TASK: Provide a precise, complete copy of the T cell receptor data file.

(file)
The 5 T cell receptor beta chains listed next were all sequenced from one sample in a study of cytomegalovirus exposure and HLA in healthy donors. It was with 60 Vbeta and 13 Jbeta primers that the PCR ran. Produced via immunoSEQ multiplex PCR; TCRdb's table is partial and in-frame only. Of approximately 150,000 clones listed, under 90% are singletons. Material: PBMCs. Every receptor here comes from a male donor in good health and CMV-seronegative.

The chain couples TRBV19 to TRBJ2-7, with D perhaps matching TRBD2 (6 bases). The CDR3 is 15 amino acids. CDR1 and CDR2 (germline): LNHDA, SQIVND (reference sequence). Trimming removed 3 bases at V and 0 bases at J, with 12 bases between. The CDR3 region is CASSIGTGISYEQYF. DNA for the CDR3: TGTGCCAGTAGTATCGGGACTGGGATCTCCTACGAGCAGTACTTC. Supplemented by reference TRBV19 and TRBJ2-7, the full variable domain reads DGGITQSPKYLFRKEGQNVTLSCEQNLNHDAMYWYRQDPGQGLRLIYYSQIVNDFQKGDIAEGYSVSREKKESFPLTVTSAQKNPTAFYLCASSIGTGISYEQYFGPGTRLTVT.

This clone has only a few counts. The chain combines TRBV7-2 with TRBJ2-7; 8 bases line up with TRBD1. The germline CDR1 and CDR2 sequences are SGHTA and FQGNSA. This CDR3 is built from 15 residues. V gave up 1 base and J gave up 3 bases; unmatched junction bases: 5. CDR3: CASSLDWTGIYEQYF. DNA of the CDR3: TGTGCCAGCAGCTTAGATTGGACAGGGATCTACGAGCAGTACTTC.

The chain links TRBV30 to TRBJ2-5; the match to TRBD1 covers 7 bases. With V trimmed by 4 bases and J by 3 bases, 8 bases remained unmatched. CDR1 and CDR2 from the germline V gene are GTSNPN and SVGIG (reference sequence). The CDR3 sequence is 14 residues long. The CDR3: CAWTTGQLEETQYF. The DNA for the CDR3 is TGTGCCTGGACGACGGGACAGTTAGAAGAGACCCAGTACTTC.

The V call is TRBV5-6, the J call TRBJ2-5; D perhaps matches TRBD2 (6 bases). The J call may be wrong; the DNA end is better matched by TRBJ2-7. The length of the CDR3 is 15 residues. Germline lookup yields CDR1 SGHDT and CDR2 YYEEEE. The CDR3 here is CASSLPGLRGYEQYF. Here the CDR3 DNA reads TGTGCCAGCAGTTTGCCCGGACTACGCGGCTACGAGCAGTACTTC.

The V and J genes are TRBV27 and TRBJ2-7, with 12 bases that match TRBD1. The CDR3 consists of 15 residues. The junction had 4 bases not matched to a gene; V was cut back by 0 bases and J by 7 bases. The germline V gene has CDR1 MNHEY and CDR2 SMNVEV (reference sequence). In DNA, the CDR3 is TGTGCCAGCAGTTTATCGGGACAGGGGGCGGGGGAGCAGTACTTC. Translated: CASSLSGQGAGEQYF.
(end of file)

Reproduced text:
The 5 T cell receptor beta chains listed next were all sequenced from one sample in a study of cytomegalovirus exposure and HLA in healthy donors. It was with 60 Vbeta and 13 Jbeta primers that the PCR ran. Produced via immunoSEQ multiplex PCR; TCRdb's table is partial and in-frame only. Of approximately 150,000 clones listed, under 90% are singletons. Material: PBMCs. Every receptor here comes from a male donor in good health and CMV-seronegative.

The chain couples TRBV19 to TRBJ2-7, with D perhaps matching TRBD2 (6 bases). The CDR3 is 15 amino acids. CDR1 and CDR2 (germline): LNHDA, SQIVND (reference sequence). Trimming removed 3 bases at V and 0 bases at J, with 12 bases between. The CDR3 region is CASSIGTGISYEQYF. DNA for the CDR3: TGTGCCAGTAGTATCGGGACTGGGATCTCCTACGAGCAGTACTTC. Supplemented by reference TRBV19 and TRBJ2-7, the full variable domain reads DGGITQSPKYLFRKEGQNVTLSCEQNLNHDAMYWYRQDPGQGLRLIYYSQIVNDFQKGDIAEGYSVSREKKESFPLTVTSAQKNPTAFYLCASSIGTGISYEQYFGPGTRLTVT.

This clone has only a few counts. The chain combines TRBV7-2 with TRBJ2-7; 8 bases line up with TRBD1. The germline CDR1 and CDR2 sequences are SGHTA and FQGNSA. This CDR3 is built from 15 residues. V gave up 1 base and J gave up 3 bases; unmatched junction bases: 5. CDR3: CASSLDWTGIYEQYF. DNA of the CDR3: TGTGCCAGCAGCTTAGATTGGACAGGGATCTACGAGCAGTACTTC.

The chain links TRBV30 to TRBJ2-5; the match to TRBD1 covers 7 bases. With V trimmed by 4 bases and J by 3 bases, 8 bases remained unmatched. CDR1 and CDR2 from the germline V gene are GTSNPN and SVGIG (reference sequence). The CDR3 sequence is 14 residues long. The CDR3: CAWTTGQLEETQYF. The DNA for the CDR3 is TGTGCCTGGACGACGGGACAGTTAGAAGAGACCCAGTACTTC.

The V call is TRBV5-6, the J call TRBJ2-5; D perhaps matches TRBD2 (6 bases). The J call may be wrong; the DNA end is better matched by TRBJ2-7. The length of the CDR3 is 15 residues. Germline lookup yields CDR1 SGHDT and CDR2 YYEEEE. The CDR3 here is CASSLPGLRGYEQYF. Here the CDR3 DNA reads TGTGCCAGCAGTTTGCCCGGACTACGCGGCTACGAGCAGTACTTC.

The V and J genes are TRBV27 and TRBJ2-7, with 12 bases that match TRBD1. The CDR3 consists of 15 residues. The junction had 4 bases not matched to a gene; V was cut back by 0 bases and J by 7 bases. The germline V gene has CDR1 MNHEY and CDR2 SMNVEV (reference sequence). In DNA, the CDR3 is TGTGCCAGCAGTTTATCGGGACAGGGGGCGGGGGAGCAGTACTTC. Translated: CASSLSGQGAGEQYF.